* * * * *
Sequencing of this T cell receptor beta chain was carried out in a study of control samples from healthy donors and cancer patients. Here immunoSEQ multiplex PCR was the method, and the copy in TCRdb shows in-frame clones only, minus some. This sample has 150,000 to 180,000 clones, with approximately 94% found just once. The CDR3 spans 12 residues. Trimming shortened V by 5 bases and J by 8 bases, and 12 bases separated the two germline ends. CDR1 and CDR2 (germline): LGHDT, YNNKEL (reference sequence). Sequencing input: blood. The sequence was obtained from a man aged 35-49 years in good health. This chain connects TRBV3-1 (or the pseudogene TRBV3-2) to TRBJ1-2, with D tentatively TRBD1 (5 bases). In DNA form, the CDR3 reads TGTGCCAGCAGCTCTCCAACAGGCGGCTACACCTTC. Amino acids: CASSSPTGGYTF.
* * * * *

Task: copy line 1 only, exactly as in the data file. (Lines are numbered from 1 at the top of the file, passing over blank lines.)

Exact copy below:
Sequencing of this T cell receptor beta chain was carried out in a study of control samples from healthy donors and cancer patients. Here immunoSEQ multiplex PCR was the method, and the copy in TCRdb shows in-frame clones only, minus some. This sample has 150,000 to 180,000 clones, with approximately 94% found just once. The CDR3 spans 12 residues. Trimming shortened V by 5 bases and J by 8 bases, and 12 bases separated the two germline ends. CDR1 and CDR2 (germline): LGHDT, YNNKEL (reference sequence). Sequencing input: blood. The sequence was obtained from a man aged 35-49 years in good health. This chain connects TRBV3-1 (or the pseudogene TRBV3-2) to TRBJ1-2, with D tentatively TRBD1 (5 bases). In DNA form, the CDR3 reads TGTGCCAGCAGCTCTCCAACAGGCGGCTACACCTTC. Amino acids: CASSSPTGGYTF.